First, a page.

A young girl wearing the the world’s first wearable MEG (magnetoencephalography) brain scanning system (Handout/PA)
Children with epilepsy will be able to get an easier diagnosis thanks to the development of a new helmet-style brain scanner.
The charity Young Epilepsy has worked with researchers and academics to create the world’s first wearable MEG (magnetoencephalography) brain scanning system.
Until now, MEG scanning, which is used to evaluate brain function, required a child to stay completely still for long periods, or even be sedated during the scan.
The new OPM-MEG helmet makes the process easier for children, especially those with complex health conditions, by allowing them to move around and do activities such as playing with toys.
The helmet can fit a child of any age but also offers higher sensitivity and spatial accuracy compared to the current scanner.
Rosemarie Pardington, director of integrated care at Young Epilepsy, said: “At Young Epilepsy, we are always mindful that each and every child is different.
“The way their epilepsy affects them will be unique, and personal to them.
“Having a facility like the MEG is going to make an absolutely massive difference to the children and their families.
“The wonderful thing is that clinicians already recognise MEG as a reliable tool on which to base difficult decisions, such as surgery options, due to the richness and the reliability of the data.
“This takes it to a wearable form and makes it all a much easier experience for children.”
Conventional MEG recordings are made inside magnetically shielded rooms which are very large and expensive because they rely on multiple layers of metal alloy for the shielding.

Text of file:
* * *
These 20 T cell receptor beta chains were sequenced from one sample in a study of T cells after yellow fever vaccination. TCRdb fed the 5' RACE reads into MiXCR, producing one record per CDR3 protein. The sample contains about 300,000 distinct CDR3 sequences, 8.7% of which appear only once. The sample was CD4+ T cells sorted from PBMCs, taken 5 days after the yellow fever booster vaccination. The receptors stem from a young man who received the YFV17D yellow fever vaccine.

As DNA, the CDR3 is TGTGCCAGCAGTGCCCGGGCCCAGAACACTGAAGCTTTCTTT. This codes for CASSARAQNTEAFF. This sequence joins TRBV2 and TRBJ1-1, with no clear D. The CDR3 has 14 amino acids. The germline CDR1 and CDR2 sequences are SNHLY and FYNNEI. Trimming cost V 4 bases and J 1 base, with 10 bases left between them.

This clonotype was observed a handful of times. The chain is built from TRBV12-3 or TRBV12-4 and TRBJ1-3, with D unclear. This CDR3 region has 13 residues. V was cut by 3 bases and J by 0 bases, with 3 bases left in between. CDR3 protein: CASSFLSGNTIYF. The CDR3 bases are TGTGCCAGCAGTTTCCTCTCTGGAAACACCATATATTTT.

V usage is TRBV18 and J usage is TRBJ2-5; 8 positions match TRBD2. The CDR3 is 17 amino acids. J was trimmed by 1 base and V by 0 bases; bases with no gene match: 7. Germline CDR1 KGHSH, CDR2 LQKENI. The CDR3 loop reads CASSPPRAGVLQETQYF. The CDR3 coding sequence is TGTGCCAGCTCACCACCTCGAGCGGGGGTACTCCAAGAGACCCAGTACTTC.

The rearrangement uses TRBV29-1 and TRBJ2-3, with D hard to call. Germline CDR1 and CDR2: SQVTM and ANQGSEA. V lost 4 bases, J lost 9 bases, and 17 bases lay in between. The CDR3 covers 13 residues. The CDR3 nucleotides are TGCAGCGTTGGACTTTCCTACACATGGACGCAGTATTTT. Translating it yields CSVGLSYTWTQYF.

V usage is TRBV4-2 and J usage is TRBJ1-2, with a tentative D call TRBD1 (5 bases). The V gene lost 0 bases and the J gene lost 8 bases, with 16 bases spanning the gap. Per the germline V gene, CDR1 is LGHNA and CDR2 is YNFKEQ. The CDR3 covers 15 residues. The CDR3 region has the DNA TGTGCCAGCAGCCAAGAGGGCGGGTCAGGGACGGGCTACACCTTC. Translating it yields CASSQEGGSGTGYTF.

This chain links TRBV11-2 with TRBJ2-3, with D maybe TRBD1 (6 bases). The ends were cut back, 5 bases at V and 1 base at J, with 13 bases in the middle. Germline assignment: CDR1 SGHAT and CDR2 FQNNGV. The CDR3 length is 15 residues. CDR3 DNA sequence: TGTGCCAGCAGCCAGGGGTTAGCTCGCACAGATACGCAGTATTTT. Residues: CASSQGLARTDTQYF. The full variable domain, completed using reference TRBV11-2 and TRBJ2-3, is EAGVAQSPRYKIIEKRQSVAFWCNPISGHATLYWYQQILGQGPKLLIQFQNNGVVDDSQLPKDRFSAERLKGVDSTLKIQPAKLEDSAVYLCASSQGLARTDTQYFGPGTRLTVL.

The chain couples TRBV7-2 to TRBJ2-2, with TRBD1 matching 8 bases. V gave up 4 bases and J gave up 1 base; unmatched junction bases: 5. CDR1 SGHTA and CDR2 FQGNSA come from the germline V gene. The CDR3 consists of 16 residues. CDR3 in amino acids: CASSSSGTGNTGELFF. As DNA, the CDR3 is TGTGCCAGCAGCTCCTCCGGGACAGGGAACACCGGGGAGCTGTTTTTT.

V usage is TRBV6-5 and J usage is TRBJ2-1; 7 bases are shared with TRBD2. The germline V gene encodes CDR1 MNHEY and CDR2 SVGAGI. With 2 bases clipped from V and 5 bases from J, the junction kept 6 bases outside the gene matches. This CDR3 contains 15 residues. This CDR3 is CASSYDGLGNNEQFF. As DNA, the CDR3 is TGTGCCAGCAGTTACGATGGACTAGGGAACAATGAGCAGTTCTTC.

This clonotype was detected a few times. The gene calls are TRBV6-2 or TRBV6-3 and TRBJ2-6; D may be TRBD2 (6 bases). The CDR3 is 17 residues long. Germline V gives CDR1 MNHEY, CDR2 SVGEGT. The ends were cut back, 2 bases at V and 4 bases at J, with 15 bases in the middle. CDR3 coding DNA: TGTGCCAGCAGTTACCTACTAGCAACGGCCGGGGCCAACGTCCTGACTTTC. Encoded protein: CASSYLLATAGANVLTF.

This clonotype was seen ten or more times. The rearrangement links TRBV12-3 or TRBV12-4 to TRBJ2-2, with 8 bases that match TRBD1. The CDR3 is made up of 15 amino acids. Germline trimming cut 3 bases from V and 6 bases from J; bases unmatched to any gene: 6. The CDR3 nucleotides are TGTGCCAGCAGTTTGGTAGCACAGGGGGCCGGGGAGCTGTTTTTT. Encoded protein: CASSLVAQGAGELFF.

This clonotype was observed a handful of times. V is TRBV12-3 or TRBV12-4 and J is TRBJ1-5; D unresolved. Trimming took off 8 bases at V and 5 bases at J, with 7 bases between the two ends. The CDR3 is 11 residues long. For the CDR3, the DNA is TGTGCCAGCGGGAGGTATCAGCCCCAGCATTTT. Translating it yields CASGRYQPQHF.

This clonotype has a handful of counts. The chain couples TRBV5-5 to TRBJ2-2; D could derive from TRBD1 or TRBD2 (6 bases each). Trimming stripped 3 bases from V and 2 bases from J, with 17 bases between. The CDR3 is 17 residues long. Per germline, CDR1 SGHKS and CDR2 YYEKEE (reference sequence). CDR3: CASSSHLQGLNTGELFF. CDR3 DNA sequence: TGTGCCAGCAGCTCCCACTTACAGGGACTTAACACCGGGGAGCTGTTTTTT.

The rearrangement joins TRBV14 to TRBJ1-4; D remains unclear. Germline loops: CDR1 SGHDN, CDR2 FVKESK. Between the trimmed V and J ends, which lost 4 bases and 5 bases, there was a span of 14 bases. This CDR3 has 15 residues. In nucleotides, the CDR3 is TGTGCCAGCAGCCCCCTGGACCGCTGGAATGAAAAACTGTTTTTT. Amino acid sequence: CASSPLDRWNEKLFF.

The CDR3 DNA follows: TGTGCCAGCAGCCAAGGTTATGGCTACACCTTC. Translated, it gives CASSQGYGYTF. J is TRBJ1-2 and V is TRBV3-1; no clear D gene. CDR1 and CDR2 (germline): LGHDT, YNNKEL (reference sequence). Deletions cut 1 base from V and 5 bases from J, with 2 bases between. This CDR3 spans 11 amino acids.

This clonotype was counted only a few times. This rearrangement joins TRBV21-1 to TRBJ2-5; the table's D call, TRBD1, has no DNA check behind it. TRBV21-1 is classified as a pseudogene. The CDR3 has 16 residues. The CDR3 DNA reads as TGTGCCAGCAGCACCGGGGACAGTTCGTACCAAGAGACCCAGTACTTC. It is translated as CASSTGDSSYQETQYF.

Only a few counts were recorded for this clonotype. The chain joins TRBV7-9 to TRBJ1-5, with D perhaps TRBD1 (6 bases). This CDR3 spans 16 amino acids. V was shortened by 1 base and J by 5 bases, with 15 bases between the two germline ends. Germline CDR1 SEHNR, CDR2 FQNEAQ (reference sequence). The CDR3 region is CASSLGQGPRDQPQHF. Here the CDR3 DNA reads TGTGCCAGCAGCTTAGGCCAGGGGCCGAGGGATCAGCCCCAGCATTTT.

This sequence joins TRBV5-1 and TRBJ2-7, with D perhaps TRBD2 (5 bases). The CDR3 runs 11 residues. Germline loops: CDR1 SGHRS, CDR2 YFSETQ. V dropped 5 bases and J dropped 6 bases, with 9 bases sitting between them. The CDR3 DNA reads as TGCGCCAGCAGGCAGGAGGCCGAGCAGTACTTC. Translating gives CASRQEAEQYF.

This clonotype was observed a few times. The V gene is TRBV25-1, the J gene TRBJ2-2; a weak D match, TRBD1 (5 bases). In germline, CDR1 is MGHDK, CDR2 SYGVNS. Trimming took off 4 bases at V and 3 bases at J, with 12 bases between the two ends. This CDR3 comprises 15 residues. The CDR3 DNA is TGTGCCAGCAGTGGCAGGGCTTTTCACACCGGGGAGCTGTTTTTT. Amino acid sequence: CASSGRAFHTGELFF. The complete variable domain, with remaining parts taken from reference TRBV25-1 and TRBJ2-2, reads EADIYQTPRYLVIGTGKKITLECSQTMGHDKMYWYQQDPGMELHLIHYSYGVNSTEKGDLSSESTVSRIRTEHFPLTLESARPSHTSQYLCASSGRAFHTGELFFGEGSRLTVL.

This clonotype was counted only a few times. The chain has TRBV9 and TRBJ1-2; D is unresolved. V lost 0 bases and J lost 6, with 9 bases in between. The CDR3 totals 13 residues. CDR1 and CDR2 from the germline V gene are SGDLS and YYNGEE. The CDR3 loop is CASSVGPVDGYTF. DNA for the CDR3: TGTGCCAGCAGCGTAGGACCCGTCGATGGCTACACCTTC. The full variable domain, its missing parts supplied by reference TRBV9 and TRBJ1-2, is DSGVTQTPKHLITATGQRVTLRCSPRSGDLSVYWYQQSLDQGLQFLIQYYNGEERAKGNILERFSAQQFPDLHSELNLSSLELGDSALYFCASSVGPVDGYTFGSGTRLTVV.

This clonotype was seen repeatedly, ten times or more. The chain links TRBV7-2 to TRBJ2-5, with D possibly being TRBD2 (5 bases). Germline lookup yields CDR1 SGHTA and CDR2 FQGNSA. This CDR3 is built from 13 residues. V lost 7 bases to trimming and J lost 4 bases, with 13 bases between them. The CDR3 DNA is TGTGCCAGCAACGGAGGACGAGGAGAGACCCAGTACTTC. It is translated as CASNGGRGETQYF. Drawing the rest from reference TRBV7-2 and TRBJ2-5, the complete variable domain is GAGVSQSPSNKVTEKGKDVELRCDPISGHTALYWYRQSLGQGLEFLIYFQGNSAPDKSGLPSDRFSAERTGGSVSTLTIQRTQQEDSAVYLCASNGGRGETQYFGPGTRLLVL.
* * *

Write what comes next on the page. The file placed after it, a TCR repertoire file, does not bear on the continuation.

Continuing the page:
Current scanners also rely on magnetic field detectors which must be cooled to minus 269C in order to operate.
The cooling process, which involves bathing the sensors in liquid helium, is extremely costly.
The new OPM-MEG uses a different type of sensor – optically pumped magnetometers (OPMs) – which do not rely on cooling.
The new system also uses a different type of magnetically shielded room – the light Mu-Room – which is a fraction of the weight of existing MEG rooms and is not as expensive.
This means many hospitals could eventually be able to build their own suites using the technology.
For now, the new scanning set-up can be used at Young Epilepsy’s health and research centre in Surrey.
Mark Devlin, chief executive of Young Epilepsy, said: “Children and young people inform everything that we do at Young Epilepsy and the development of the MEG is no different – they have been involved in the design of the room itself and of the helmet, as well as helping us to understand how we can keep children calm and entertained through the diagnostic experience.
“On a personal level, I’m really excited to see how this technology can transform their diagnostic experience for children and their families.
“It is really stressful going through tests – as a child or as a parent – and we want to make this technology as child friendly as possible and to really take much of the stress out of the experience.”
Tracy Benning, the mother of 15-year-old Samuel who has epilepsy, said: “With the new MEG it is going to be more of a family- friendly environment, where you can bring your favourite toys and your siblings along.
“Sam’s older brother really struggled with understanding at the beginning – it was a scary process for him also. To make it more normal will be a huge help for families like ours.”